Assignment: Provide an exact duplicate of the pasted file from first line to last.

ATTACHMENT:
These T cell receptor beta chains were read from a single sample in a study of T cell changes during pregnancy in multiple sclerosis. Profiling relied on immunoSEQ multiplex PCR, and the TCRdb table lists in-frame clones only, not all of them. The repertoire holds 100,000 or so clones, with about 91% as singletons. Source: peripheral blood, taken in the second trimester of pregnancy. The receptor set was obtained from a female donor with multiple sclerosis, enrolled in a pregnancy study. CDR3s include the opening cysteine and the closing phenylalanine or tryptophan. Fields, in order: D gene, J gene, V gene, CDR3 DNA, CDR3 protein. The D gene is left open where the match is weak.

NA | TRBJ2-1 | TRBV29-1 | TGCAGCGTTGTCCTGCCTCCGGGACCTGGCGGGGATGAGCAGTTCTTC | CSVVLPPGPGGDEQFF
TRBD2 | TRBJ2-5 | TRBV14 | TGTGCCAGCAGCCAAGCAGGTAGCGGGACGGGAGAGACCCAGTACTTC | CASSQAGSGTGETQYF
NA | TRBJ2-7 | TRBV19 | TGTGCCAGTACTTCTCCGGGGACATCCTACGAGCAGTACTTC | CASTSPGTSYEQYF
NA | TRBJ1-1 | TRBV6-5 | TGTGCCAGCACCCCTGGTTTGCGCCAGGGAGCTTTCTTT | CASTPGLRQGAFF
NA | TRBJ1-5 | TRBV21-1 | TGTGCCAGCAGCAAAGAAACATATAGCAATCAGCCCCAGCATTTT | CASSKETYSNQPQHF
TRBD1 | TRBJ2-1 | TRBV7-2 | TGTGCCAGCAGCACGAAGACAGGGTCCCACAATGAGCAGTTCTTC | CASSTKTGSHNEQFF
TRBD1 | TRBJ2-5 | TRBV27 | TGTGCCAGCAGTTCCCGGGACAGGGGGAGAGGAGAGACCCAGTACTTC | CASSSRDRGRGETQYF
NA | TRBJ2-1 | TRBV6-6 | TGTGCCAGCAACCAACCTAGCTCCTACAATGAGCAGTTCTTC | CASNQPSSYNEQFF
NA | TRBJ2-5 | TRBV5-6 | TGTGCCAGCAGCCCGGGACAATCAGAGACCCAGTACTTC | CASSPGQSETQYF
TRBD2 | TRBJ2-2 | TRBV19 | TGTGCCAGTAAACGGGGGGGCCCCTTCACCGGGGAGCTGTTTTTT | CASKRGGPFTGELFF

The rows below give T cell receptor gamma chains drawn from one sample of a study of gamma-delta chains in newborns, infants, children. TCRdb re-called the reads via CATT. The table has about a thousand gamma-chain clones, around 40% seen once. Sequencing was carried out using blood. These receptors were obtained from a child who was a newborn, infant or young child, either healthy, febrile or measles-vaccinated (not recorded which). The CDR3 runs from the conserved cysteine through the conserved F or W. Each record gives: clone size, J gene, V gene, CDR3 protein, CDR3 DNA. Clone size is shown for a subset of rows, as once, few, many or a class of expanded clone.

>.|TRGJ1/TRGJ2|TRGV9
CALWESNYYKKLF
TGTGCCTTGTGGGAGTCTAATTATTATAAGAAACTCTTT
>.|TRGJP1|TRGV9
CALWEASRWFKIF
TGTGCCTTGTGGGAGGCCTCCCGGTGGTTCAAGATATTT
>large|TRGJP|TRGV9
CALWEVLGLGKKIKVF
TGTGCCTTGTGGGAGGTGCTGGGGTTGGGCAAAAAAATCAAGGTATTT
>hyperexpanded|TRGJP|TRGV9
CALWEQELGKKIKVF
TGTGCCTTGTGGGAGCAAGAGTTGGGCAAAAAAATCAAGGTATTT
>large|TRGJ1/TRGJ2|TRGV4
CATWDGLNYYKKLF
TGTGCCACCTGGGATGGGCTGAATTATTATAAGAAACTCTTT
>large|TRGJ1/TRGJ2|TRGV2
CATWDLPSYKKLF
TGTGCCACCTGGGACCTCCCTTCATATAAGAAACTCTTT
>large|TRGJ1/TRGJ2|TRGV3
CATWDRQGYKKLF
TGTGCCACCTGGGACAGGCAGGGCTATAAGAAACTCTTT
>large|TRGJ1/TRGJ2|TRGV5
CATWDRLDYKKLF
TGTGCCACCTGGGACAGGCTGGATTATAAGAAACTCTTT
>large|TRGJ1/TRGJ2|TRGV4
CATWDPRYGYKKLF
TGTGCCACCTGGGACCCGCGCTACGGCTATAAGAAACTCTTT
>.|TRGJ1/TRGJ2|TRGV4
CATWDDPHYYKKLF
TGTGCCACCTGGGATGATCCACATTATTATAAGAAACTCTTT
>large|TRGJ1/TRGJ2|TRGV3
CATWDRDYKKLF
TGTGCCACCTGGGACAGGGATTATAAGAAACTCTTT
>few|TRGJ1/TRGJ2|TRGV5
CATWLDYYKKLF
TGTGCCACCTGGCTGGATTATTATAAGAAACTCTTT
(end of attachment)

These T cell receptor beta chains were read from a single sample in a study of T cell changes during pregnancy in multiple sclerosis. Profiling relied on immunoSEQ multiplex PCR, and the TCRdb table lists in-frame clones only, not all of them. The repertoire holds 100,000 or so clones, with about 91% as singletons. Source: peripheral blood, taken in the second trimester of pregnancy. The receptor set was obtained from a female donor with multiple sclerosis, enrolled in a pregnancy study. CDR3s include the opening cysteine and the closing phenylalanine or tryptophan. Fields, in order: D gene, J gene, V gene, CDR3 DNA, CDR3 protein. The D gene is left open where the match is weak.

NA | TRBJ2-1 | TRBV29-1 | TGCAGCGTTGTCCTGCCTCCGGGACCTGGCGGGGATGAGCAGTTCTTC | CSVVLPPGPGGDEQFF
TRBD2 | TRBJ2-5 | TRBV14 | TGTGCCAGCAGCCAAGCAGGTAGCGGGACGGGAGAGACCCAGTACTTC | CASSQAGSGTGETQYF
NA | TRBJ2-7 | TRBV19 | TGTGCCAGTACTTCTCCGGGGACATCCTACGAGCAGTACTTC | CASTSPGTSYEQYF
NA | TRBJ1-1 | TRBV6-5 | TGTGCCAGCACCCCTGGTTTGCGCCAGGGAGCTTTCTTT | CASTPGLRQGAFF
NA | TRBJ1-5 | TRBV21-1 | TGTGCCAGCAGCAAAGAAACATATAGCAATCAGCCCCAGCATTTT | CASSKETYSNQPQHF
TRBD1 | TRBJ2-1 | TRBV7-2 | TGTGCCAGCAGCACGAAGACAGGGTCCCACAATGAGCAGTTCTTC | CASSTKTGSHNEQFF
TRBD1 | TRBJ2-5 | TRBV27 | TGTGCCAGCAGTTCCCGGGACAGGGGGAGAGGAGAGACCCAGTACTTC | CASSSRDRGRGETQYF
NA | TRBJ2-1 | TRBV6-6 | TGTGCCAGCAACCAACCTAGCTCCTACAATGAGCAGTTCTTC | CASNQPSSYNEQFF
NA | TRBJ2-5 | TRBV5-6 | TGTGCCAGCAGCCCGGGACAATCAGAGACCCAGTACTTC | CASSPGQSETQYF
TRBD2 | TRBJ2-2 | TRBV19 | TGTGCCAGTAAACGGGGGGGCCCCTTCACCGGGGAGCTGTTTTTT | CASKRGGPFTGELFF

The rows below give T cell receptor gamma chains drawn from one sample of a study of gamma-delta chains in newborns, infants, children. TCRdb re-called the reads via CATT. The table has about a thousand gamma-chain clones, around 40% seen once. Sequencing was carried out using blood. These receptors were obtained from a child who was a newborn, infant or young child, either healthy, febrile or measles-vaccinated (not recorded which). The CDR3 runs from the conserved cysteine through the conserved F or W. Each record gives: clone size, J gene, V gene, CDR3 protein, CDR3 DNA. Clone size is shown for a subset of rows, as once, few, many or a class of expanded clone.

>.|TRGJ1/TRGJ2|TRGV9
CALWESNYYKKLF
TGTGCCTTGTGGGAGTCTAATTATTATAAGAAACTCTTT
>.|TRGJP1|TRGV9
CALWEASRWFKIF
TGTGCCTTGTGGGAGGCCTCCCGGTGGTTCAAGATATTT
>large|TRGJP|TRGV9
CALWEVLGLGKKIKVF
TGTGCCTTGTGGGAGGTGCTGGGGTTGGGCAAAAAAATCAAGGTATTT
>hyperexpanded|TRGJP|TRGV9
CALWEQELGKKIKVF
TGTGCCTTGTGGGAGCAAGAGTTGGGCAAAAAAATCAAGGTATTT
>large|TRGJ1/TRGJ2|TRGV4
CATWDGLNYYKKLF
TGTGCCACCTGGGATGGGCTGAATTATTATAAGAAACTCTTT
>large|TRGJ1/TRGJ2|TRGV2
CATWDLPSYKKLF
TGTGCCACCTGGGACCTCCCTTCATATAAGAAACTCTTT
>large|TRGJ1/TRGJ2|TRGV3
CATWDRQGYKKLF
TGTGCCACCTGGGACAGGCAGGGCTATAAGAAACTCTTT
>large|TRGJ1/TRGJ2|TRGV5
CATWDRLDYKKLF
TGTGCCACCTGGGACAGGCTGGATTATAAGAAACTCTTT
>large|TRGJ1/TRGJ2|TRGV4
CATWDPRYGYKKLF
TGTGCCACCTGGGACCCGCGCTACGGCTATAAGAAACTCTTT
>.|TRGJ1/TRGJ2|TRGV4
CATWDDPHYYKKLF
TGTGCCACCTGGGATGATCCACATTATTATAAGAAACTCTTT
>large|TRGJ1/TRGJ2|TRGV3
CATWDRDYKKLF
TGTGCCACCTGGGACAGGGATTATAAGAAACTCTTT
>few|TRGJ1/TRGJ2|TRGV5
CATWLDYYKKLF
TGTGCCACCTGGCTGGATTATTATAAGAAACTCTTT